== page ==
May 20th, 2020 - 7:31pm
FOR IMMEDIATE RELEASE
May 20, 2020
ANOTHER DAY, ANOTHER WORTHLESS FINE IS BUSINESS AS USUAL FOR LIBERALS WHEN IT COMES TO PROTECTING CONSUMERS: Masse continues call for reform of Canada’s Competition, Consumer Protection and Privacy laws after Facebook escapes accountability
WINDSOR, ON – Brian Masse M.P. (Windsor West), NDP Innovation, Science, and Economic Development Critic reiterated his demand that a complete reform and modernization of Canada’s competition, consumer protection and privacy laws needs to be done immediately in light of yet another example of their inadequacies with the revelation of the Facebook tiny C $9 million settlement with Competition Bureau compared to the company’s US $5 billion fine imposed by the United States Federal Trade Commission.
“This is just another example of more significant enforcement actions by US regulators which highlights the deficiencies and shortcomings of our outdated and inadequate regulations and laws,” Masse stated. “I have proposed reforms and introduced a digital bill of rights (M-175). The Liberals have done nothing for four years while the data breaches and the privacy violations have become almost routine occurrences and the meaningless fines become just a cost of doing business.”
Facebook will pay C $9 million to settle a Competition Bureau investigation which found that the company made false or misleading claims about how much control Canadians had over the privacy of their personal information and an additional C $500,000 for the cost of the investigation. The social media giant had a US $4.9 billion (C $6.8 billion) profit in the first three months of this year.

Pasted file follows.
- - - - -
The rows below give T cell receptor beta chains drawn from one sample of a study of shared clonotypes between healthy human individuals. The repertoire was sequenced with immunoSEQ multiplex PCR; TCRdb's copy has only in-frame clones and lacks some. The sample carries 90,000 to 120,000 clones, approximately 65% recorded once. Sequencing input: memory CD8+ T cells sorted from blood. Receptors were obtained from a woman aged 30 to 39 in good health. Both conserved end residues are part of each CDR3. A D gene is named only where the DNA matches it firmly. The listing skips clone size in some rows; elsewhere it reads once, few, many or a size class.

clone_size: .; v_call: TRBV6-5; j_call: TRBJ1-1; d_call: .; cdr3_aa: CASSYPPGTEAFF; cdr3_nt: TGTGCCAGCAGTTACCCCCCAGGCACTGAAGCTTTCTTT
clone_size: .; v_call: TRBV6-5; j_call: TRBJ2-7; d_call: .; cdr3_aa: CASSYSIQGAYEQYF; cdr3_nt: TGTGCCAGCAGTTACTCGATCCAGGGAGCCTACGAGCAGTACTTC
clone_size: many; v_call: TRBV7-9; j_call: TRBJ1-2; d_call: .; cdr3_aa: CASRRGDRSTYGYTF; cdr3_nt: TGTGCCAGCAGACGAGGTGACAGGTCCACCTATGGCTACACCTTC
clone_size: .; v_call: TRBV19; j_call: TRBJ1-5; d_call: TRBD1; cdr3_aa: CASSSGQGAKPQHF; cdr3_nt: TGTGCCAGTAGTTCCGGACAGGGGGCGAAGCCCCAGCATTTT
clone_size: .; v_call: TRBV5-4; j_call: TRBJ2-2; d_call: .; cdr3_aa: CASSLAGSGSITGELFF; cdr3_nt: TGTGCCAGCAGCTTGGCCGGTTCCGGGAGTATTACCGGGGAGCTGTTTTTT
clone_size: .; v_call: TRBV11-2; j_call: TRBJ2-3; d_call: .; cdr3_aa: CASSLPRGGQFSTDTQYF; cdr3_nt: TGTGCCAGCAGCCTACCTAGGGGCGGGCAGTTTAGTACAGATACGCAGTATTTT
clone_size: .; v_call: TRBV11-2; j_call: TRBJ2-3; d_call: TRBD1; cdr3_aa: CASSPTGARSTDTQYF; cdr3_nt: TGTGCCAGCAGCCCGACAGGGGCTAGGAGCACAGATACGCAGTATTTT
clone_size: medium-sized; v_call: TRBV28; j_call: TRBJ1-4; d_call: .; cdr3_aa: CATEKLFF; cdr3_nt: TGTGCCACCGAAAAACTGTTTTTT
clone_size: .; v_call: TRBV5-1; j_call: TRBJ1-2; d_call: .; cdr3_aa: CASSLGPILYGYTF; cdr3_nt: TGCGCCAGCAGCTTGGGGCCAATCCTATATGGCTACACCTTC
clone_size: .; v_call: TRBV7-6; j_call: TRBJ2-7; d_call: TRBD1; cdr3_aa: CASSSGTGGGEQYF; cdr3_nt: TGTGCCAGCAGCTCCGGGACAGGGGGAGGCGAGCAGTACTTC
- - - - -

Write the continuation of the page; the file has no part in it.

This follows last year’s US $600 million in penalties and consumer compensation Equifax had to pay in the US while Canadian consumers received nothing, and the company was not fined in this country for the same data breach and had to just enter into a compliance agreement with the Privacy Commissioner. Earlier this year Volkswagen was a fined C $2.5 million by the Competition Bureau for the breaking the law regarding vehicle emissions while in the US the company was fined and forced to pay consumer compensation of US $14.7 billion. The maximum fine the Competition Bureau can impose is C $10 million.
“What is a stark contrast is that the US is considering even more stringent regulations and oversight while the Liberals have done nothing in more than four years,” Masse stated. US Senator Warner has introduced The Data Breach Prevention and Compensation Act would provide significant compensation to consumers for stolen data, establish mandatory penalties for data breaches, and empower the FTC with direct supervisory authority over data security. Had the bill been in effect at the time of the 2017 Equifax breach, the company would have had to pay at least $1.5 billion to victims. Canada’s Privacy Commissioner has called on the government to give the agency the required powers to act.
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For More Information: Mohummed Peer 519-982-8816